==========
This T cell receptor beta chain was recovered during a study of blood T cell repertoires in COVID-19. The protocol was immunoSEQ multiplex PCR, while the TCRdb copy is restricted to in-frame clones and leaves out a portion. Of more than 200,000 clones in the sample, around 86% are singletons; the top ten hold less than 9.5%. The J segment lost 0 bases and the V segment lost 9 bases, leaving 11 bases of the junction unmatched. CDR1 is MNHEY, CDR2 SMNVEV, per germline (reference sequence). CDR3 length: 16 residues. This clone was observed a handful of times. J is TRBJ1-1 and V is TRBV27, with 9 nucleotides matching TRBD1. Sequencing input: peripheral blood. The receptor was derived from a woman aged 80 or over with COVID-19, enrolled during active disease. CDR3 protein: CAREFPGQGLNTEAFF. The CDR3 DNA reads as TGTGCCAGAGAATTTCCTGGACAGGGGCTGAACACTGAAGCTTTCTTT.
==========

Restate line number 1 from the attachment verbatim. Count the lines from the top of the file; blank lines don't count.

This T cell receptor beta chain was recovered during a study of blood T cell repertoires in COVID-19. The protocol was immunoSEQ multiplex PCR, while the TCRdb copy is restricted to in-frame clones and leaves out a portion. Of more than 200,000 clones in the sample, around 86% are singletons; the top ten hold less than 9.5%. The J segment lost 0 bases and the V segment lost 9 bases, leaving 11 bases of the junction unmatched. CDR1 is MNHEY, CDR2 SMNVEV, per germline (reference sequence). CDR3 length: 16 residues. This clone was observed a handful of times. J is TRBJ1-1 and V is TRBV27, with 9 nucleotides matching TRBD1. Sequencing input: peripheral blood. The receptor was derived from a woman aged 80 or over with COVID-19, enrolled during active disease. CDR3 protein: CAREFPGQGLNTEAFF. The CDR3 DNA reads as TGTGCCAGAGAATTTCCTGGACAGGGGCTGAACACTGAAGCTTTCTTT.